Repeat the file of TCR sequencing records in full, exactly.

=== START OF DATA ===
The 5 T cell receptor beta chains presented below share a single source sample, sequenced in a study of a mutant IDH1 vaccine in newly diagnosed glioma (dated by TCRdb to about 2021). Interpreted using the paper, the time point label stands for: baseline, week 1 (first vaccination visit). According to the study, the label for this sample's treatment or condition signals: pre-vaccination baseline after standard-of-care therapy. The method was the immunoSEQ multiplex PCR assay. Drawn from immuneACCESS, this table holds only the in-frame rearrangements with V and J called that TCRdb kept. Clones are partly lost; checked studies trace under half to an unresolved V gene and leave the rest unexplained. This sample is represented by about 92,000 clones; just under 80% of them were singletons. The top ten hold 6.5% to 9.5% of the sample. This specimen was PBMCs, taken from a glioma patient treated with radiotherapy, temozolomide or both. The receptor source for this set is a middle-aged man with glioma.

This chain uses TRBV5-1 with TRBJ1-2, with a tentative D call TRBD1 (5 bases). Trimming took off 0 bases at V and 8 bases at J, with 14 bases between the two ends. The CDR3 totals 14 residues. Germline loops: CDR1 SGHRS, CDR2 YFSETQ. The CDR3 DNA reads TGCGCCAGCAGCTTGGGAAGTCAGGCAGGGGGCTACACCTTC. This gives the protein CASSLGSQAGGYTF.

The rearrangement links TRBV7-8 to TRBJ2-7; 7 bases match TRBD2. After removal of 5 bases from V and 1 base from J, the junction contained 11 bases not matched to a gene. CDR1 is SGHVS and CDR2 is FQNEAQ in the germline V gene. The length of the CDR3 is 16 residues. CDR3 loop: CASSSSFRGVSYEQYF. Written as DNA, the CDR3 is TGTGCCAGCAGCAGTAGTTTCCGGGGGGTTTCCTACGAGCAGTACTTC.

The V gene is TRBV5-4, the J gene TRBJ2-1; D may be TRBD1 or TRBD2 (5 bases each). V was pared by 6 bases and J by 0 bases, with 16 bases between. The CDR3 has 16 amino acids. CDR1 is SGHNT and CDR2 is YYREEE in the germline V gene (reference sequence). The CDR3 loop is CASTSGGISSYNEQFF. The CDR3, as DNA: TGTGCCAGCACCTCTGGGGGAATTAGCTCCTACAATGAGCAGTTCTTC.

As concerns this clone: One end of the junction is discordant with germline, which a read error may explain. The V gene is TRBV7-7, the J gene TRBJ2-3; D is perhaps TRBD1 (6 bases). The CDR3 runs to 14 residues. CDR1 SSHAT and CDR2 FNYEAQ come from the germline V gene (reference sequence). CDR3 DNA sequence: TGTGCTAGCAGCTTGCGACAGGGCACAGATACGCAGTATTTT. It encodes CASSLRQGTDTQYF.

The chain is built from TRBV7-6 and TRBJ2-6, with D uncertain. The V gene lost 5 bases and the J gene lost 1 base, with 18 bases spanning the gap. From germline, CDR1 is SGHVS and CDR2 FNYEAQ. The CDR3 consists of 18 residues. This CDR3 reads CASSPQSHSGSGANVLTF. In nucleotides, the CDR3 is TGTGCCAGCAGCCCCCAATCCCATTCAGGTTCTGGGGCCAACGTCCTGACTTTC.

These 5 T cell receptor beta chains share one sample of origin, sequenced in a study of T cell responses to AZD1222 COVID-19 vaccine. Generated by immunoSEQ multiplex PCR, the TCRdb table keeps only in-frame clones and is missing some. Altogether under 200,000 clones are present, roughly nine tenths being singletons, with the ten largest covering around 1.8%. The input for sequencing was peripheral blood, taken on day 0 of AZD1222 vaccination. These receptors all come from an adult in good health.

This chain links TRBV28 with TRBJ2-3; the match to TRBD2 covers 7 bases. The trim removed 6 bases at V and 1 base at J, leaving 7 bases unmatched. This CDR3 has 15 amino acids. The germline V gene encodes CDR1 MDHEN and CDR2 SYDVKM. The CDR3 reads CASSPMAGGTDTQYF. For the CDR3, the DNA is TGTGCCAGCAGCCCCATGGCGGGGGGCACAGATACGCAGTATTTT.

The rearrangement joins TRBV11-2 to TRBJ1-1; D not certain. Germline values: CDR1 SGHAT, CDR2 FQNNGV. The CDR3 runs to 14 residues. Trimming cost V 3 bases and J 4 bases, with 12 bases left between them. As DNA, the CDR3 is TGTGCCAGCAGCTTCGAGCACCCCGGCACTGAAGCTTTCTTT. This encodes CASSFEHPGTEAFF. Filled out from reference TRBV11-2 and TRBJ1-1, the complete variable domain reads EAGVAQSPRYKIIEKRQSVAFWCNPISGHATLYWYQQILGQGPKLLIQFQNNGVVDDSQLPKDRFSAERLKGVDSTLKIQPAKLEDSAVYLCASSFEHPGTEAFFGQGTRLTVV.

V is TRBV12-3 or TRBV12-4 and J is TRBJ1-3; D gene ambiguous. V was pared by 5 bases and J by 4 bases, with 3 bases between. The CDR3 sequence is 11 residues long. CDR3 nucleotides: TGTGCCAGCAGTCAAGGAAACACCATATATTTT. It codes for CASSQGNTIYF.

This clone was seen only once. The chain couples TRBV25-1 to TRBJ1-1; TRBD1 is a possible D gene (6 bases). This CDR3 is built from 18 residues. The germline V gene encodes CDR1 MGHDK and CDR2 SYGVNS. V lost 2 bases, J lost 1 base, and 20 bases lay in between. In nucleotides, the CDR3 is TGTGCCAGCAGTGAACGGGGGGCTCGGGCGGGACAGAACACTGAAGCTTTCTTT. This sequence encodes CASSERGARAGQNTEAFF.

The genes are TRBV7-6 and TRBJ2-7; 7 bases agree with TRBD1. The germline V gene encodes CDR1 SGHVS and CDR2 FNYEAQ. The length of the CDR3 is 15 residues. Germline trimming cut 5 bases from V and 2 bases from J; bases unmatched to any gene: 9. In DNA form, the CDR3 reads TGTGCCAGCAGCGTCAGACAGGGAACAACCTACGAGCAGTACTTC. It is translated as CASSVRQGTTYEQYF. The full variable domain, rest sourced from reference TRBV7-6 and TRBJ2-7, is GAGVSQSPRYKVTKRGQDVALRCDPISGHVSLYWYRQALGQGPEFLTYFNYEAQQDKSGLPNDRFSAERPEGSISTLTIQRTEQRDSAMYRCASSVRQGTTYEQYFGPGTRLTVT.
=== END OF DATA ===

The 5 T cell receptor beta chains presented below share a single source sample, sequenced in a study of a mutant IDH1 vaccine in newly diagnosed glioma (dated by TCRdb to about 2021). Interpreted using the paper, the time point label stands for: baseline, week 1 (first vaccination visit). According to the study, the label for this sample's treatment or condition signals: pre-vaccination baseline after standard-of-care therapy. The method was the immunoSEQ multiplex PCR assay. Drawn from immuneACCESS, this table holds only the in-frame rearrangements with V and J called that TCRdb kept. Clones are partly lost; checked studies trace under half to an unresolved V gene and leave the rest unexplained. This sample is represented by about 92,000 clones; just under 80% of them were singletons. The top ten hold 6.5% to 9.5% of the sample. This specimen was PBMCs, taken from a glioma patient treated with radiotherapy, temozolomide or both. The receptor source for this set is a middle-aged man with glioma.

This chain uses TRBV5-1 with TRBJ1-2, with a tentative D call TRBD1 (5 bases). Trimming took off 0 bases at V and 8 bases at J, with 14 bases between the two ends. The CDR3 totals 14 residues. Germline loops: CDR1 SGHRS, CDR2 YFSETQ. The CDR3 DNA reads TGCGCCAGCAGCTTGGGAAGTCAGGCAGGGGGCTACACCTTC. This gives the protein CASSLGSQAGGYTF.

The rearrangement links TRBV7-8 to TRBJ2-7; 7 bases match TRBD2. After removal of 5 bases from V and 1 base from J, the junction contained 11 bases not matched to a gene. CDR1 is SGHVS and CDR2 is FQNEAQ in the germline V gene. The length of the CDR3 is 16 residues. CDR3 loop: CASSSSFRGVSYEQYF. Written as DNA, the CDR3 is TGTGCCAGCAGCAGTAGTTTCCGGGGGGTTTCCTACGAGCAGTACTTC.

The V gene is TRBV5-4, the J gene TRBJ2-1; D may be TRBD1 or TRBD2 (5 bases each). V was pared by 6 bases and J by 0 bases, with 16 bases between. The CDR3 has 16 amino acids. CDR1 is SGHNT and CDR2 is YYREEE in the germline V gene (reference sequence). The CDR3 loop is CASTSGGISSYNEQFF. The CDR3, as DNA: TGTGCCAGCACCTCTGGGGGAATTAGCTCCTACAATGAGCAGTTCTTC.

As concerns this clone: One end of the junction is discordant with germline, which a read error may explain. The V gene is TRBV7-7, the J gene TRBJ2-3; D is perhaps TRBD1 (6 bases). The CDR3 runs to 14 residues. CDR1 SSHAT and CDR2 FNYEAQ come from the germline V gene (reference sequence). CDR3 DNA sequence: TGTGCTAGCAGCTTGCGACAGGGCACAGATACGCAGTATTTT. It encodes CASSLRQGTDTQYF.

The chain is built from TRBV7-6 and TRBJ2-6, with D uncertain. The V gene lost 5 bases and the J gene lost 1 base, with 18 bases spanning the gap. From germline, CDR1 is SGHVS and CDR2 FNYEAQ. The CDR3 consists of 18 residues. This CDR3 reads CASSPQSHSGSGANVLTF. In nucleotides, the CDR3 is TGTGCCAGCAGCCCCCAATCCCATTCAGGTTCTGGGGCCAACGTCCTGACTTTC.

These 5 T cell receptor beta chains share one sample of origin, sequenced in a study of T cell responses to AZD1222 COVID-19 vaccine. Generated by immunoSEQ multiplex PCR, the TCRdb table keeps only in-frame clones and is missing some. Altogether under 200,000 clones are present, roughly nine tenths being singletons, with the ten largest covering around 1.8%. The input for sequencing was peripheral blood, taken on day 0 of AZD1222 vaccination. These receptors all come from an adult in good health.

This chain links TRBV28 with TRBJ2-3; the match to TRBD2 covers 7 bases. The trim removed 6 bases at V and 1 base at J, leaving 7 bases unmatched. This CDR3 has 15 amino acids. The germline V gene encodes CDR1 MDHEN and CDR2 SYDVKM. The CDR3 reads CASSPMAGGTDTQYF. For the CDR3, the DNA is TGTGCCAGCAGCCCCATGGCGGGGGGCACAGATACGCAGTATTTT.

The rearrangement joins TRBV11-2 to TRBJ1-1; D not certain. Germline values: CDR1 SGHAT, CDR2 FQNNGV. The CDR3 runs to 14 residues. Trimming cost V 3 bases and J 4 bases, with 12 bases left between them. As DNA, the CDR3 is TGTGCCAGCAGCTTCGAGCACCCCGGCACTGAAGCTTTCTTT. This encodes CASSFEHPGTEAFF. Filled out from reference TRBV11-2 and TRBJ1-1, the complete variable domain reads EAGVAQSPRYKIIEKRQSVAFWCNPISGHATLYWYQQILGQGPKLLIQFQNNGVVDDSQLPKDRFSAERLKGVDSTLKIQPAKLEDSAVYLCASSFEHPGTEAFFGQGTRLTVV.

V is TRBV12-3 or TRBV12-4 and J is TRBJ1-3; D gene ambiguous. V was pared by 5 bases and J by 4 bases, with 3 bases between. The CDR3 sequence is 11 residues long. CDR3 nucleotides: TGTGCCAGCAGTCAAGGAAACACCATATATTTT. It codes for CASSQGNTIYF.

This clone was seen only once. The chain couples TRBV25-1 to TRBJ1-1; TRBD1 is a possible D gene (6 bases). This CDR3 is built from 18 residues. The germline V gene encodes CDR1 MGHDK and CDR2 SYGVNS. V lost 2 bases, J lost 1 base, and 20 bases lay in between. In nucleotides, the CDR3 is TGTGCCAGCAGTGAACGGGGGGCTCGGGCGGGACAGAACACTGAAGCTTTCTTT. This sequence encodes CASSERGARAGQNTEAFF.

The genes are TRBV7-6 and TRBJ2-7; 7 bases agree with TRBD1. The germline V gene encodes CDR1 SGHVS and CDR2 FNYEAQ. The length of the CDR3 is 15 residues. Germline trimming cut 5 bases from V and 2 bases from J; bases unmatched to any gene: 9. In DNA form, the CDR3 reads TGTGCCAGCAGCGTCAGACAGGGAACAACCTACGAGCAGTACTTC. It is translated as CASSVRQGTTYEQYF. The full variable domain, rest sourced from reference TRBV7-6 and TRBJ2-7, is GAGVSQSPRYKVTKRGQDVALRCDPISGHVSLYWYRQALGQGPEFLTYFNYEAQQDKSGLPNDRFSAERPEGSISTLTIQRTEQRDSAMYRCASSVRQGTTYEQYFGPGTRLTVT.